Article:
Where does that leave things as NASA contemplates lunar return? We currently have three pieces of space hardware, each configured to support a vaguely defined series of missions to deep cislunar space. The SLS can be adapted to transport all the pieces we need to establish and operate an outpost on the Moon. The Deep Space Gateway can be modified to operate in low lunar orbit, making it a possible staging node for trips to and from the Moon’s surface. But that still leaves us with Orion. True enough, crew members leaving the Moon will need a way to return to Earth, but if a permanent outpost is established there, we need to develop a reusable system that transports crew and cargo to and from low Earth orbit on a recurring basis (a reusable cislunar transfer stage). Such a vehicle would fire a rocket to accelerate out of LEO into a translunar trajectory. Approaching the Moon, it could burn into and out of low lunar orbit, delivering crew and supplies to be transferred into the lunar lander vehicle. On the way home, rather than direct entry and landing on Earth, it would aerobrake (i.e., use Earth’s atmosphere to slow the vehicle from escape velocity to orbital velocity) into Earth orbit and rendezvous with a transfer node in LEO. Here the crew would transfer to a commercial vehicle for return to Earth. All of these systems have been envisioned, at least conceptually, by a variety of published architectures over the last decade.
But can Orion be repurposed? In contrast to most informed opinion, I believe that of the three major human spaceflight pieces described here, Orion is the one that is the least useful and most likely to vanish. This should not be too surprising, considering that it is an orphaned, smaller piece of a larger system designed to return people to the Moon. Yet work continues on Orion, heedless of any possible change in mission – and has done so throughout the last 8 years as its mission gradually morphed from Moon-Mars spacecraft, to an asteroid spacecraft, to a “Space Station in Deep Space” spacecraft. This bureaucratic resilience suggests that setting Orion aside is a nonstarter – contractors and Congressional advocates may insist on its continuation, in a manner similar to the SLS “lobby,” which assured continuity of that development program.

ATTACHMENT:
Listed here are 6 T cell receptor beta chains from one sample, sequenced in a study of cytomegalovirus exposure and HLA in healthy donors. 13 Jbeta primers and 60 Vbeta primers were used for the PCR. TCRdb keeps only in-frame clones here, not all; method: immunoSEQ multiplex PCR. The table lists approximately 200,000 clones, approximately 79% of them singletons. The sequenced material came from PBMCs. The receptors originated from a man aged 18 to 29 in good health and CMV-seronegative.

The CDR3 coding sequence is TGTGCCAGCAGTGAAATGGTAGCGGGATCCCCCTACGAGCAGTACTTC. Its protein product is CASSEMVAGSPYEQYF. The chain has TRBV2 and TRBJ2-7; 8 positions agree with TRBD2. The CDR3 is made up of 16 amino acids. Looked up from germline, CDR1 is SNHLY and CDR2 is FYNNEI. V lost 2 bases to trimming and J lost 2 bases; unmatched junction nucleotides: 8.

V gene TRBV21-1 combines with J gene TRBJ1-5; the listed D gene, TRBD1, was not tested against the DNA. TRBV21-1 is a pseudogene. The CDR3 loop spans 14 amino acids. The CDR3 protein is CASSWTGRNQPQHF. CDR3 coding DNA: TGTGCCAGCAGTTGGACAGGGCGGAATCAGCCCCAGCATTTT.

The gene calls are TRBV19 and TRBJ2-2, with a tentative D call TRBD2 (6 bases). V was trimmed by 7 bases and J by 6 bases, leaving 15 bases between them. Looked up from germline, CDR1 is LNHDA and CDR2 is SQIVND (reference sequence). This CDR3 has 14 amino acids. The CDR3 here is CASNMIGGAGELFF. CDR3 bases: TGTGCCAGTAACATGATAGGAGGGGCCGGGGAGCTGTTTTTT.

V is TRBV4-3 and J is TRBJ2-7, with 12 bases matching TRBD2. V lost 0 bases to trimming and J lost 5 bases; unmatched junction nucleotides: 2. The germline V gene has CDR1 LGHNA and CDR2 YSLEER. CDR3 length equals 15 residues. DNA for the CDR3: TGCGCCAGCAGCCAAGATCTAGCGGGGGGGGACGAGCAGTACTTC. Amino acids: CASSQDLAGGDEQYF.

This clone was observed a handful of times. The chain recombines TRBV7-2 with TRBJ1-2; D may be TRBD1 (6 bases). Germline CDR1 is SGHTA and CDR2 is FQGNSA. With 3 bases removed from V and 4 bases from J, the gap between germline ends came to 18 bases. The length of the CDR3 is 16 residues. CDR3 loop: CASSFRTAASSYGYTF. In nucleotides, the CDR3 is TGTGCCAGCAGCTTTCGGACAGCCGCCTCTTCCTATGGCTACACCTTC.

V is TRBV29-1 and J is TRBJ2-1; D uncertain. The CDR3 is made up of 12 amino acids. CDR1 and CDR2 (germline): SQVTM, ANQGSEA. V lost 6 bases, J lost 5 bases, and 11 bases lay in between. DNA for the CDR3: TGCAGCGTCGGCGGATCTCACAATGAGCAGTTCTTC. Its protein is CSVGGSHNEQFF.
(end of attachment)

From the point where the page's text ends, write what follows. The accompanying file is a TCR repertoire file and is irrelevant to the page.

Ideally, one would design a return to the Moon using a clean sheet, focusing on early robotic presence and a series of newly imagined, modular, reusable space-based human assets. However, we do not live in that world. So the question is how to “MacGyver” what we have to get what we need. Listed in order of decreasing usefulness, SLS, DSG and Orion can all be used in a lunar return. The SLS provides us a way to get large, heavy payloads to the Moon. The DSG, while not currently configured to support lunar surface activities, could be modified to do so without too much re-design. The Orion could be used for early human flights to the DSG – establishing a human presence near the Moon, while robots would do much of the early resource prospecting and processing work on the surface. After human return to the lunar surface, Orion could be docked at the DSG and serve as a “lifeboat” vehicle in the event that emergency circumstances require the outpost crew return quickly to Earth.
From Super-Apollo to crew assured-return vehicle – a diminished ending to a once-noble vehicle development? Possibly. It depends on your point of view. As it currently exists, Orion is not a particularly useful spacecraft. But if we use it to help establish a permanent human presence on the Moon, it will have served a noble purpose indeed.